How a Tennis Ball Can End Hip Pain

Tennis ball

Serious tennis players often suffer from pain in the hips and knees, which limits their movement and can make each step a painful endeavor.

Arthritis, ligament injury or deterioration of joint cartilage can all be responsible for this pain, but the problem isn't always so serious.  Referred pain from trigger points in the thigh muscles can be equally intense and even mistaken for a damaged joint.

If you're experiencing knee or hip pain, your first step should be to look for trigger points and eliminate them with self-myofascial release.

Foam Rolling Your IT Band

If you have tenderness in the illiotibial band, also known as the IT band, release the trigger points by rolling sideways on a foam roller. Be warned, this can be painful.

If the IT band remains tight, the problem could be your tensor fasciae latae (TFL) muscle and gluteus maximus.

TFL is a muscle on the side and top of your thigh, and the IT band is its thick tendon. The TFL helps bend the knee and hip; it raises the thigh up, rotates the leg inward and stabilizes the hips while walking and running.

An intense activity like tennis can easily overwork the TFL and cause a build-up of trigger points. Additionally, prolonged sitting and sleeping with your knees up keep the muscles shortened and support the trigger point build-up.

Pain from trigger points in TFL can be felt in the hip or down the leg. You might not feel pain all the time, but if your hips are stiff, trigger points can be easily activated any time you overwork the muscles.  

Myofascial release will help to loosen up the TFL muscle and eliminate the trigger points.

Releasing the TFL Muscle with a Tennis Ball

Lie down on the side and place a tennis ball under your hip. The TFL muscle is often well developed in athletes and thick and as a result, which is why a hard tennis ball is necessary, since it can penetrate the thick tissue deeper. With the ball under your hip, start slowly rolling across the hip.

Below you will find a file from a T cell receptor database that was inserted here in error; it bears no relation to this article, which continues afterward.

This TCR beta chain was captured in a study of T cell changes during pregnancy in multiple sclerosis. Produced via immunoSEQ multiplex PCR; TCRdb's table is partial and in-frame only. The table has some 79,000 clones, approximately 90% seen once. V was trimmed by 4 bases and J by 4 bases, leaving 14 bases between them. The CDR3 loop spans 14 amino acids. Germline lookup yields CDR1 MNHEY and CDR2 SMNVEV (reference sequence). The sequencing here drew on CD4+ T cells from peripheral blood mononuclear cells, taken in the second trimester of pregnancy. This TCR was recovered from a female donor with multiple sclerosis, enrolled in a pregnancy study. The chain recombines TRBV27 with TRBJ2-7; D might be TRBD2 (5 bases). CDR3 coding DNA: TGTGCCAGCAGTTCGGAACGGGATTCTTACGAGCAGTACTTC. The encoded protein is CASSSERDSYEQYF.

Be warned, this can be extremely painful. Each time you find a tender trigger point, stop moving, and let the ball push into it, while relaxing and breathing deeply. When the pain dissipates, move to another spot and repeat until you thoroughly "clean" the entire hip area. 

If you develop the habit of always looking for trigger points in your muscles and eliminating them before they lead to more serious problems, you'll be playing tennis pain-free for years to come.  

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About the Author

Suzanna McGee

Suzanna McGee is a Ms. Natural Olympia bodybuilding champion and athletic trainer with a focus on sport conditioning and injury prevention. Visit TennisFitnessLove.com to learn more.

Suzanna McGee is a Ms. Natural Olympia bodybuilding champion and athletic trainer with a focus on sport conditioning and injury prevention. Visit TennisFitnessLove.com to learn more.

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